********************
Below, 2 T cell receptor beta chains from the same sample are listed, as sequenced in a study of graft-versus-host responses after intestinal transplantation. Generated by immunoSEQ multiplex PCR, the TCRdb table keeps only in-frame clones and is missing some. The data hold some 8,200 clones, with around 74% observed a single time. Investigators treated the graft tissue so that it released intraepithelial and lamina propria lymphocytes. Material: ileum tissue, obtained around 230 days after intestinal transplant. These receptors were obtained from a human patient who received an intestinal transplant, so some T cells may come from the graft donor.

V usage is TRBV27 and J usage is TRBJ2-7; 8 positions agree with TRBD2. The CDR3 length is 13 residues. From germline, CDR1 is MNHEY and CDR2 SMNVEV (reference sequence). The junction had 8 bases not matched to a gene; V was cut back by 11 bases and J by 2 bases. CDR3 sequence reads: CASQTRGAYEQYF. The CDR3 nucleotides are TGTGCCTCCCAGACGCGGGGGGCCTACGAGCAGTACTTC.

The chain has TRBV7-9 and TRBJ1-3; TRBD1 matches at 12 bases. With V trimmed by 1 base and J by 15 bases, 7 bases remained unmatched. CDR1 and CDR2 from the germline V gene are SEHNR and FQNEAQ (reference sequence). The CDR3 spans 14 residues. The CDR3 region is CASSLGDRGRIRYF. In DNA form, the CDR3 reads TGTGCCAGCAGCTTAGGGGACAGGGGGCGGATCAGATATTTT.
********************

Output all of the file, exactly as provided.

Below, 2 T cell receptor beta chains from the same sample are listed, as sequenced in a study of graft-versus-host responses after intestinal transplantation. Generated by immunoSEQ multiplex PCR, the TCRdb table keeps only in-frame clones and is missing some. The data hold some 8,200 clones, with around 74% observed a single time. Investigators treated the graft tissue so that it released intraepithelial and lamina propria lymphocytes. Material: ileum tissue, obtained around 230 days after intestinal transplant. These receptors were obtained from a human patient who received an intestinal transplant, so some T cells may come from the graft donor.

V usage is TRBV27 and J usage is TRBJ2-7; 8 positions agree with TRBD2. The CDR3 length is 13 residues. From germline, CDR1 is MNHEY and CDR2 SMNVEV (reference sequence). The junction had 8 bases not matched to a gene; V was cut back by 11 bases and J by 2 bases. CDR3 sequence reads: CASQTRGAYEQYF. The CDR3 nucleotides are TGTGCCTCCCAGACGCGGGGGGCCTACGAGCAGTACTTC.

The chain has TRBV7-9 and TRBJ1-3; TRBD1 matches at 12 bases. With V trimmed by 1 base and J by 15 bases, 7 bases remained unmatched. CDR1 and CDR2 from the germline V gene are SEHNR and FQNEAQ (reference sequence). The CDR3 spans 14 residues. The CDR3 region is CASSLGDRGRIRYF. In DNA form, the CDR3 reads TGTGCCAGCAGCTTAGGGGACAGGGGGCGGATCAGATATTTT.